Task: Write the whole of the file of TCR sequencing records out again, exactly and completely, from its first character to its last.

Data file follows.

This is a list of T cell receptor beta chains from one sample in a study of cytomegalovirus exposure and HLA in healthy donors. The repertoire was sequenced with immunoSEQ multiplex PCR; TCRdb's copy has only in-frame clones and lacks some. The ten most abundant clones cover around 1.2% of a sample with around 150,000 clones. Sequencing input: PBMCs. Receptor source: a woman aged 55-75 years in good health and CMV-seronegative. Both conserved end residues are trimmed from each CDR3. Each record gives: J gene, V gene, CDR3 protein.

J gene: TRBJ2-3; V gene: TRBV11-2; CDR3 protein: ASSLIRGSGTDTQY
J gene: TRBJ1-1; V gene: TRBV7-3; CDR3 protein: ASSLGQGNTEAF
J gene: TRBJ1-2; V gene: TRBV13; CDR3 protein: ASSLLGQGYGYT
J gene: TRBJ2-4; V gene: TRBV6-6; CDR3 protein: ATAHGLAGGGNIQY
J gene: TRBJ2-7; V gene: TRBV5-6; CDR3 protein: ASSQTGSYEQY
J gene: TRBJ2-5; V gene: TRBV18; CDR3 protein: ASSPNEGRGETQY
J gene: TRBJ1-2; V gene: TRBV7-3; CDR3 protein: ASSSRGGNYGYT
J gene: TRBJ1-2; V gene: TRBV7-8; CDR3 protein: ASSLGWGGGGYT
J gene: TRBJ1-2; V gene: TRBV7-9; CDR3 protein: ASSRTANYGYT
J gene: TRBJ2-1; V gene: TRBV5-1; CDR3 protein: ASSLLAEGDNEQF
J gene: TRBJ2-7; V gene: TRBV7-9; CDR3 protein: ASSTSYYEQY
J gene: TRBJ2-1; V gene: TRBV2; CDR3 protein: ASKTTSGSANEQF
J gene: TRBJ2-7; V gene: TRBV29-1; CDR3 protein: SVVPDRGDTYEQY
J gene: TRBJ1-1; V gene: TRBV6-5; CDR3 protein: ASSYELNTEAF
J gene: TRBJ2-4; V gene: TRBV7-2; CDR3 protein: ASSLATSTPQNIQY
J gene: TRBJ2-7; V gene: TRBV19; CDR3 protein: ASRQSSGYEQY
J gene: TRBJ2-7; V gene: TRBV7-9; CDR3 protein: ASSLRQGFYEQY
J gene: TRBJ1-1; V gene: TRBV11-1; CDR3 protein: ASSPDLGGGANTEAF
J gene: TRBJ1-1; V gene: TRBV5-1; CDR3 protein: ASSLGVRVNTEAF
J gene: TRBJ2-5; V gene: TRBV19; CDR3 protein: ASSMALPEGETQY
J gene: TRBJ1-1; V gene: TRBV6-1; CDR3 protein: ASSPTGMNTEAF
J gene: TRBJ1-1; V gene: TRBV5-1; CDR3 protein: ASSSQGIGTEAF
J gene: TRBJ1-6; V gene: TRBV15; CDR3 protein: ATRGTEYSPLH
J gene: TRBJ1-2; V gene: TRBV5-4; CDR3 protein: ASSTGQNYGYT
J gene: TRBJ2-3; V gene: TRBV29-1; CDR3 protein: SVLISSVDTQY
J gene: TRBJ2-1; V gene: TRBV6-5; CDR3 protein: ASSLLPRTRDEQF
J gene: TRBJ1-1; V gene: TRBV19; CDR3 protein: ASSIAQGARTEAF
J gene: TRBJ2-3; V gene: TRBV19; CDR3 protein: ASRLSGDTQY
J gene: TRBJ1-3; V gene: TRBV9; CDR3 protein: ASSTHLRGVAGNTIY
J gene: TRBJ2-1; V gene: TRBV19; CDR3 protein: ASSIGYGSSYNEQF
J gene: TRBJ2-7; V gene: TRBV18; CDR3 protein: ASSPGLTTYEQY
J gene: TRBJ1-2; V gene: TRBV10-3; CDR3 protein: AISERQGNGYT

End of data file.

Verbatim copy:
This is a list of T cell receptor beta chains from one sample in a study of cytomegalovirus exposure and HLA in healthy donors. The repertoire was sequenced with immunoSEQ multiplex PCR; TCRdb's copy has only in-frame clones and lacks some. The ten most abundant clones cover around 1.2% of a sample with around 150,000 clones. Sequencing input: PBMCs. Receptor source: a woman aged 55-75 years in good health and CMV-seronegative. Both conserved end residues are trimmed from each CDR3. Each record gives: J gene, V gene, CDR3 protein.

J gene: TRBJ2-3; V gene: TRBV11-2; CDR3 protein: ASSLIRGSGTDTQY
J gene: TRBJ1-1; V gene: TRBV7-3; CDR3 protein: ASSLGQGNTEAF
J gene: TRBJ1-2; V gene: TRBV13; CDR3 protein: ASSLLGQGYGYT
J gene: TRBJ2-4; V gene: TRBV6-6; CDR3 protein: ATAHGLAGGGNIQY
J gene: TRBJ2-7; V gene: TRBV5-6; CDR3 protein: ASSQTGSYEQY
J gene: TRBJ2-5; V gene: TRBV18; CDR3 protein: ASSPNEGRGETQY
J gene: TRBJ1-2; V gene: TRBV7-3; CDR3 protein: ASSSRGGNYGYT
J gene: TRBJ1-2; V gene: TRBV7-8; CDR3 protein: ASSLGWGGGGYT
J gene: TRBJ1-2; V gene: TRBV7-9; CDR3 protein: ASSRTANYGYT
J gene: TRBJ2-1; V gene: TRBV5-1; CDR3 protein: ASSLLAEGDNEQF
J gene: TRBJ2-7; V gene: TRBV7-9; CDR3 protein: ASSTSYYEQY
J gene: TRBJ2-1; V gene: TRBV2; CDR3 protein: ASKTTSGSANEQF
J gene: TRBJ2-7; V gene: TRBV29-1; CDR3 protein: SVVPDRGDTYEQY
J gene: TRBJ1-1; V gene: TRBV6-5; CDR3 protein: ASSYELNTEAF
J gene: TRBJ2-4; V gene: TRBV7-2; CDR3 protein: ASSLATSTPQNIQY
J gene: TRBJ2-7; V gene: TRBV19; CDR3 protein: ASRQSSGYEQY
J gene: TRBJ2-7; V gene: TRBV7-9; CDR3 protein: ASSLRQGFYEQY
J gene: TRBJ1-1; V gene: TRBV11-1; CDR3 protein: ASSPDLGGGANTEAF
J gene: TRBJ1-1; V gene: TRBV5-1; CDR3 protein: ASSLGVRVNTEAF
J gene: TRBJ2-5; V gene: TRBV19; CDR3 protein: ASSMALPEGETQY
J gene: TRBJ1-1; V gene: TRBV6-1; CDR3 protein: ASSPTGMNTEAF
J gene: TRBJ1-1; V gene: TRBV5-1; CDR3 protein: ASSSQGIGTEAF
J gene: TRBJ1-6; V gene: TRBV15; CDR3 protein: ATRGTEYSPLH
J gene: TRBJ1-2; V gene: TRBV5-4; CDR3 protein: ASSTGQNYGYT
J gene: TRBJ2-3; V gene: TRBV29-1; CDR3 protein: SVLISSVDTQY
J gene: TRBJ2-1; V gene: TRBV6-5; CDR3 protein: ASSLLPRTRDEQF
J gene: TRBJ1-1; V gene: TRBV19; CDR3 protein: ASSIAQGARTEAF
J gene: TRBJ2-3; V gene: TRBV19; CDR3 protein: ASRLSGDTQY
J gene: TRBJ1-3; V gene: TRBV9; CDR3 protein: ASSTHLRGVAGNTIY
J gene: TRBJ2-1; V gene: TRBV19; CDR3 protein: ASSIGYGSSYNEQF
J gene: TRBJ2-7; V gene: TRBV18; CDR3 protein: ASSPGLTTYEQY
J gene: TRBJ1-2; V gene: TRBV10-3; CDR3 protein: AISERQGNGYT